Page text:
Diaper Rash  
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Diaper Rash
Diaper Rash

Definition
  • Any rash on the skin covered by a diaper
  • Limited to diaper-wearing age group (birth to 3 years)

Main Complication

  • Secondary infection by yeast or bacteria

Cause

  • A chemical irritation of the skin from a mixture of stool and urine being left on it
  • Worse during bouts of diarrhea

If not, see these topics

When to Call Your Doctor

Call Your Doctor Now (night or day) If
  • Your child looks or acts very sick
  • Bright red skin that peels off in sheets
  • Large red area with a fever
  • Age under 1 month old with tiny water blisters or pimples (like chickenpox) in a cluster
  • Age under 1 month old and infection suspected (yellow crusts, spreading redness)
  • Age under 1 month old and looks or acts abnormal in any way
  • You think your child needs to be seen urgently
Call Your Doctor Within 24 Hours (between 9 am and 4 pm) If
  • You think your child needs to be seen, but not urgently
  • Pimples, blisters, open weeping sores, boils, yellow crusts, red streaks
Call Your Doctor During Weekday Office Hours If
  • You have other questions or concerns
  • Rash is very raw or bleeds
  • Has spread beyond the diaper area
  • Rash is not improved after 3 days of treatment for yeast
Parent Care at Home If
  • Mild diaper rash and you don't think your child needs to be seen
HOME CARE ADVICE FOR DIAPER RASH

  1. Change Frequently: Change diapers frequently to prevent skin contact with stool. It may be necessary to get up once during the night to change the diaper.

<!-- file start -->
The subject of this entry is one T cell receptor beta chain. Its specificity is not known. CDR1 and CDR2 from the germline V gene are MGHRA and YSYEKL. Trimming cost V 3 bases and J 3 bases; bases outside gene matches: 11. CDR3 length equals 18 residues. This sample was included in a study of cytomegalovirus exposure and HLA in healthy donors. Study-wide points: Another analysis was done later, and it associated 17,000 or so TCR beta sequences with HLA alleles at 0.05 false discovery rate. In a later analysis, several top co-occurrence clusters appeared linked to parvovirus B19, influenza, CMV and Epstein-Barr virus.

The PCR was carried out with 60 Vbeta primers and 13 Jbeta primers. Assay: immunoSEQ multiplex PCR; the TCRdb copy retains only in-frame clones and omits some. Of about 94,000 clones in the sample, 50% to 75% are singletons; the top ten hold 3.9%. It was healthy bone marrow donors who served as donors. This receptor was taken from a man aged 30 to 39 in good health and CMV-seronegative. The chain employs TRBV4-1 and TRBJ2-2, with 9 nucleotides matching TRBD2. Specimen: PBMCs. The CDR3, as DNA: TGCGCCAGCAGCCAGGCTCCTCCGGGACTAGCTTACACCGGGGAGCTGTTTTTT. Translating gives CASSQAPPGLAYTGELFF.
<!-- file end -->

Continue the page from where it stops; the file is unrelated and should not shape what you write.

2. Rinse with Warm Water:
    • Rinse the baby's skin with lots of warm water during each diaper change.
    • Wash with a mild soap (such as Dove) only after stools. (Reason: Frequent use of soap can interfere with healing).
    • Avoid diaper wipes. (Reason: They leave a film of bacteria on the skin).
  3. Increase Air Exposure:
    • Expose the bottom to air as much as possible.
    • Attach the diaper loosely at the waist to help with air circulation.
    • When napping, take the diaper off and lay your child on a towel. (Reason: Dryness reduces the risk of yeast infections).
  4. Anti-Yeast Cream: If the rash is bright red or does not respond to 3 days of warm water cleansing and air exposure, suspect a yeast infection. Apply Lotrimin cream (no prescription needed) 3 times per day.
  5. Raw Skin: If the bottom is very raw, soak in warm water for 10 minutes 3 times per day. Add 2 tablespoons (30 ml) of baking soda to the tub of warm water. Then apply Lotrimin cream.
  6. Sore or Scab on End of the Penis: Apply an antibiotic ointment such as Polysporin (no prescription needed) 3 times per day. (Reason: a bacterial infection that can cause painful urination).
  7. Diarrhea Rash: If your child has diarrhea and a severe rash around the anus, use a protective ointment (barrier ointment) such as petroleum jelly, A&D or Desitin. Otherwise these are not needed. Caution: Wash off the skin before applying.
  8. Expected Course: With proper treatment these rashes are usually better in 3 days. If they do not respond, a yeast infection has probably occurred.
  9. Call Your Doctor If:
    • Rash isn't much better in 3 days on treatment for yeast
    • Your child becomes worse

And remember, contact your doctor if your child develops any of the "Call Your Doctor" symptoms.

Disclaimer: This information is not intended be a substitute for professional medical advice. It is provided for educational purposes only. You assume full responsibility for how you choose to use this information.


Author and Senior Reviewer: Barton D. Schmitt, M.D.

Last Reviewed: 9/15/2011

Last Revised: 8/1/2011

Content Set: Pediatric HouseCalls Symptom Checker

Copyright 1994-2012 Barton D. Schmitt, M.D.